Judd Apatow continues to get personal with “This Is 40″—maybe even too personal. When you think about it, it’s kind of awkward that he directs Paul Rudd as husband to his real-life wife (Leslie Mann) and father to his real-life children (Maude and Iris Apatow) and it’s really awkward because the film is about family strife and resentment. I can only imagine the therapy his daughters will have to endure.
Now, I’m sure Mann’s Debbie and Rudd’s Pete are not exact replicas of actual Leslie and Judd, nor would he make his children just like their actual selves, but it’s hard to imagine him writing such an upfront and honest film without drawing from his own experience.
Pete and Debbie are having a variety of marital problems and realize at 40 that change is necessary. Both are dealing with issues related to aging and responding in different ways, both have vices they hide from the other and both have issues with their parents. Their daughters antagonize each other now that the older is an adolescent too, and money is also becoming a problem bearing down on it all. The film puts their relationship in a pressure cooker and displays the results.
Debbie and Pete come from Apatow’s “Knocked Up,” but while some supporting characters overlap (Jason Segel and Charlyne Yi for example), Seth Rogen and Katherine Heigl are nowhere to be found. The film is much more of a study of a family and a couple on the cusp of middle age than a comedy with clear setup, conflict and resolution. Apatow explored that gray area of screen writing in his last film, “Funny People” and it too ended up going on a little too long.
“This Is 40” hits more identifiable, real moments than “Funny People,” however, so that’s a major plus. Apatow puts his keen observation skills to good use, and his sense of humor and ability to quickly seize on pop culture references in a way that doesn’t treat the audience like it’s stupid continue to be among his best trademarks. There are countless “funny because it’s true” jokes that hit really well and more intimate moments that people of all ages old enough to see the film will be able to relate to.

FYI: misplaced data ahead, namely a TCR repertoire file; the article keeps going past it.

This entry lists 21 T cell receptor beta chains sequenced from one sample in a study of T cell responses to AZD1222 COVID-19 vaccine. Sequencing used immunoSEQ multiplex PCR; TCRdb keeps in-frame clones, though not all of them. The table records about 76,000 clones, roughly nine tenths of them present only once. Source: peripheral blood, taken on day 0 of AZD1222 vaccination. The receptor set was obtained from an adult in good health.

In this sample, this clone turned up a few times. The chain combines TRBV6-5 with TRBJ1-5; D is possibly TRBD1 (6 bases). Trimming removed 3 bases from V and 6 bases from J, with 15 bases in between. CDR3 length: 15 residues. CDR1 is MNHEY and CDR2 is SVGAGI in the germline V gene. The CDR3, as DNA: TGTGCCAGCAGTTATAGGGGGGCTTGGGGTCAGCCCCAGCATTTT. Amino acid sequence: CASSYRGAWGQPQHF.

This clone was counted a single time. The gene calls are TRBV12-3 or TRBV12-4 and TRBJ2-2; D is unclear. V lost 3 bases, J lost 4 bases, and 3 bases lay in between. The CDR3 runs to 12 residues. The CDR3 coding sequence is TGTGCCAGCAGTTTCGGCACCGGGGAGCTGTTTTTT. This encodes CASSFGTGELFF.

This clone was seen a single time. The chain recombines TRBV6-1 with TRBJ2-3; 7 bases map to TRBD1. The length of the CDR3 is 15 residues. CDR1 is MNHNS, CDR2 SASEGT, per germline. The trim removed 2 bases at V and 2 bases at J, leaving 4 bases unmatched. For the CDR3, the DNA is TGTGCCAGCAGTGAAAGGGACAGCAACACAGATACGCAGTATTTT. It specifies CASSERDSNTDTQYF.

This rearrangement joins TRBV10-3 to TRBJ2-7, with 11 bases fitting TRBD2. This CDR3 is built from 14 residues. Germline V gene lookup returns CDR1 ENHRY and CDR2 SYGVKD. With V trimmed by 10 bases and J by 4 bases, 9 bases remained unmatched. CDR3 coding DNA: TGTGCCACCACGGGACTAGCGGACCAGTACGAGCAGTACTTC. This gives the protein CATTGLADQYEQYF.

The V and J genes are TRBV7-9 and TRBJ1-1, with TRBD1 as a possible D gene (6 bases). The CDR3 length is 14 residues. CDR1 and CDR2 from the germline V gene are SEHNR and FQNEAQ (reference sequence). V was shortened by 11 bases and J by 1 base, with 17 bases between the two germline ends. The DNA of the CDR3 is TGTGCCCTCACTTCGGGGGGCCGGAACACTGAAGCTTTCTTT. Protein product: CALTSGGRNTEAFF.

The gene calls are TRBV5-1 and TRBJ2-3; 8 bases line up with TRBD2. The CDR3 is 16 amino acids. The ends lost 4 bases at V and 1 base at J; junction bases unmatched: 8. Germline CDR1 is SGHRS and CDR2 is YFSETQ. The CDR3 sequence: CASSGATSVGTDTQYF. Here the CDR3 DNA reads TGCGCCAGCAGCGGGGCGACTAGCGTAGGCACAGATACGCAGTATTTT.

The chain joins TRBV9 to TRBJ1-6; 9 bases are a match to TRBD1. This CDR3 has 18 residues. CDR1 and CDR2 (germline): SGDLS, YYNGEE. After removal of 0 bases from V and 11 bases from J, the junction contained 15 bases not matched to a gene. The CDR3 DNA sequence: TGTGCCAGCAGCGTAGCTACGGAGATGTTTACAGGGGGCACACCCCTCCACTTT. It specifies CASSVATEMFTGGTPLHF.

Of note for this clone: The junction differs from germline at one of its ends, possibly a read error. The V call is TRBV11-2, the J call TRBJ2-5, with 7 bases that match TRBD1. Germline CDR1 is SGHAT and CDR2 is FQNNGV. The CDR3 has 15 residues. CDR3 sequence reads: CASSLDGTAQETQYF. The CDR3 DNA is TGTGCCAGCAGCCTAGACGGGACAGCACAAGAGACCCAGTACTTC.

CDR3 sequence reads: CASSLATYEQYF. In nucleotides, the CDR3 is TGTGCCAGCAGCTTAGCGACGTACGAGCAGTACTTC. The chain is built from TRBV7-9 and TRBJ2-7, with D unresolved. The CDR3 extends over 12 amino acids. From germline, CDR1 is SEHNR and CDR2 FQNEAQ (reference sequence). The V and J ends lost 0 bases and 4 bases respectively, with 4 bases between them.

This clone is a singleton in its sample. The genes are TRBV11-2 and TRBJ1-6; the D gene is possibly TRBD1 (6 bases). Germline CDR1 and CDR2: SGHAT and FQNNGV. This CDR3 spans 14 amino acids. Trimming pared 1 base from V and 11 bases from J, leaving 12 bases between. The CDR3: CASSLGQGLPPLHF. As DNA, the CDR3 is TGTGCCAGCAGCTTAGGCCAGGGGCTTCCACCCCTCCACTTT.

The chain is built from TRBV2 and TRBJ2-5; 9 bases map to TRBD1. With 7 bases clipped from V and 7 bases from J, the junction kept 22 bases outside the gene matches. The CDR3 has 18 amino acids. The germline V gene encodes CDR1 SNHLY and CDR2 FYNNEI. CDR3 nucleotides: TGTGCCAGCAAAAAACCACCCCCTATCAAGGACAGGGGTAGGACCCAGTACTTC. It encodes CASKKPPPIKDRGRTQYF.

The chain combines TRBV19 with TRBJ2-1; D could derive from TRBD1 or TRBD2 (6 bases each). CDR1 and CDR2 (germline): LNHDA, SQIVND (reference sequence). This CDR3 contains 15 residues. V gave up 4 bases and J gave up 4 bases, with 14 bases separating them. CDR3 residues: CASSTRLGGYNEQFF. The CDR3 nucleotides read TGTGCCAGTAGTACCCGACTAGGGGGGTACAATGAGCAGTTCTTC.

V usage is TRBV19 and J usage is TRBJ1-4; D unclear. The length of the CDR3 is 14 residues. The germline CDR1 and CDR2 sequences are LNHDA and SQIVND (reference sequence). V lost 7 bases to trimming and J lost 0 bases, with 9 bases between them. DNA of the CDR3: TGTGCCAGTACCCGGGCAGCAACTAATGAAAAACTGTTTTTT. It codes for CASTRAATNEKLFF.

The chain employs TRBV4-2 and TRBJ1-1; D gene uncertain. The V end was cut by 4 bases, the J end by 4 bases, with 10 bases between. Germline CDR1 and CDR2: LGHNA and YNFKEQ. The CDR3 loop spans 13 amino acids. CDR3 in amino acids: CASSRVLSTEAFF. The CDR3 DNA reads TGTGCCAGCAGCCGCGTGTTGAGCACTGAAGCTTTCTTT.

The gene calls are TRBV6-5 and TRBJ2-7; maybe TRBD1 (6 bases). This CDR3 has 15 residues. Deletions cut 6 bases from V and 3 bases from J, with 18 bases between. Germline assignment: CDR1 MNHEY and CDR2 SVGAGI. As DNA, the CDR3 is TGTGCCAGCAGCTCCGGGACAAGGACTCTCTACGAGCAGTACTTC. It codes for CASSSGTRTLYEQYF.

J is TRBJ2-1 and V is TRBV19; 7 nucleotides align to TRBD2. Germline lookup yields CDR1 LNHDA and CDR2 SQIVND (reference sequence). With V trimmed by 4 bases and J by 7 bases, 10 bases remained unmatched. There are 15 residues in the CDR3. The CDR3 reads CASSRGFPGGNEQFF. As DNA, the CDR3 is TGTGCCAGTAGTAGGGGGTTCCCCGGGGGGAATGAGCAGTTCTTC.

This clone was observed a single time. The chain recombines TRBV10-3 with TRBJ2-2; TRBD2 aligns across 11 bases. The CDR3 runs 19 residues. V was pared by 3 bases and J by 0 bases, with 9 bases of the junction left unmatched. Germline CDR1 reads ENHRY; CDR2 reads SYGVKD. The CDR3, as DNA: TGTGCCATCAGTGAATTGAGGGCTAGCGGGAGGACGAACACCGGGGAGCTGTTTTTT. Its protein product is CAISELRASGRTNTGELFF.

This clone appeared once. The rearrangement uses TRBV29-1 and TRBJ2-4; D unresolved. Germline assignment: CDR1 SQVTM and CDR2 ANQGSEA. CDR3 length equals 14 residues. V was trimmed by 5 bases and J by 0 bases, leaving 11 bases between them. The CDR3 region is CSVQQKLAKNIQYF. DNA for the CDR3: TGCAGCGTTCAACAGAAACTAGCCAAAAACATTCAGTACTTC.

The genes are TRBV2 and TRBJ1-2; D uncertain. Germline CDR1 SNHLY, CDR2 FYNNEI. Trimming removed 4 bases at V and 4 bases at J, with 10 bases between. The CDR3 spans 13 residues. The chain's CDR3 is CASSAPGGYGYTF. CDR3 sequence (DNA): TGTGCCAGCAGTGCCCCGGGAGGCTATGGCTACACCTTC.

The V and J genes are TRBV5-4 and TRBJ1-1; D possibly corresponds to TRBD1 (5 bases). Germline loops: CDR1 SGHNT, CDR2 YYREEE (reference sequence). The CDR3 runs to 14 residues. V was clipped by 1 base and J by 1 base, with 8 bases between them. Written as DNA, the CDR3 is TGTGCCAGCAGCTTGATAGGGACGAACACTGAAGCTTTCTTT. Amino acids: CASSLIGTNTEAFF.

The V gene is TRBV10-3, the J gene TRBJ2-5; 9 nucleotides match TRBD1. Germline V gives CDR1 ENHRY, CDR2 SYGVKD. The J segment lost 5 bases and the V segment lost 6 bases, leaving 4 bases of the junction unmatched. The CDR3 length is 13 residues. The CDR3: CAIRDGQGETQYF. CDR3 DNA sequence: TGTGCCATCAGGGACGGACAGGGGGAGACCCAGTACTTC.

That said, the trees are much nicer than the forest. The film as a whole is disjointed, a seemingly endless back and forth of humor and sadness, sincerity and profanity, Pete and Debbie fighting and Pete and Debbie making up. A lot of specific scenes work especially well and in some cases are even hysterical or profound, but connecting points between them don’t always make sense.
Rudd and Mann are terrific together at making the loving and the fighting look real. That’s huge. Without their chemistry, there would be more of a skeptical eye cast upon how logical (or illogical) it is that they’re experiencing whatever happens to be their emotion-du-jour. Too much of the time we’re left scrambling to piece together how they got to that point from the either intensely happy or intensely sad scene that preceded it.
I don’t doubt Apatow wanted to capture the complete emotional disarray of dysfunctional family life, but the moods swing a bit too conveniently. Considering the film takes place over the course of a week, the quantity of dramatic occurrences is absurdly large. This does, however, help with the lengthy run time.
With “This Is 40,” Apatow continues to blur the line between real life and the movies. Obviously not in the documentary sense, but in terms of how what happens in his movies replicates real life (must I offer a reminder that most movies, especially comedies, are not like real life?) It’s a strange genre to go for a more vérité approach, but now that he’s gone there with these films, it’s hard to imagine him ever going back, for better or worse.
This Is 40
Written and Directed by Judd Apatow
Starring: Leslie Mann, Paul Rudd, Maude Apatow, Iris Apatow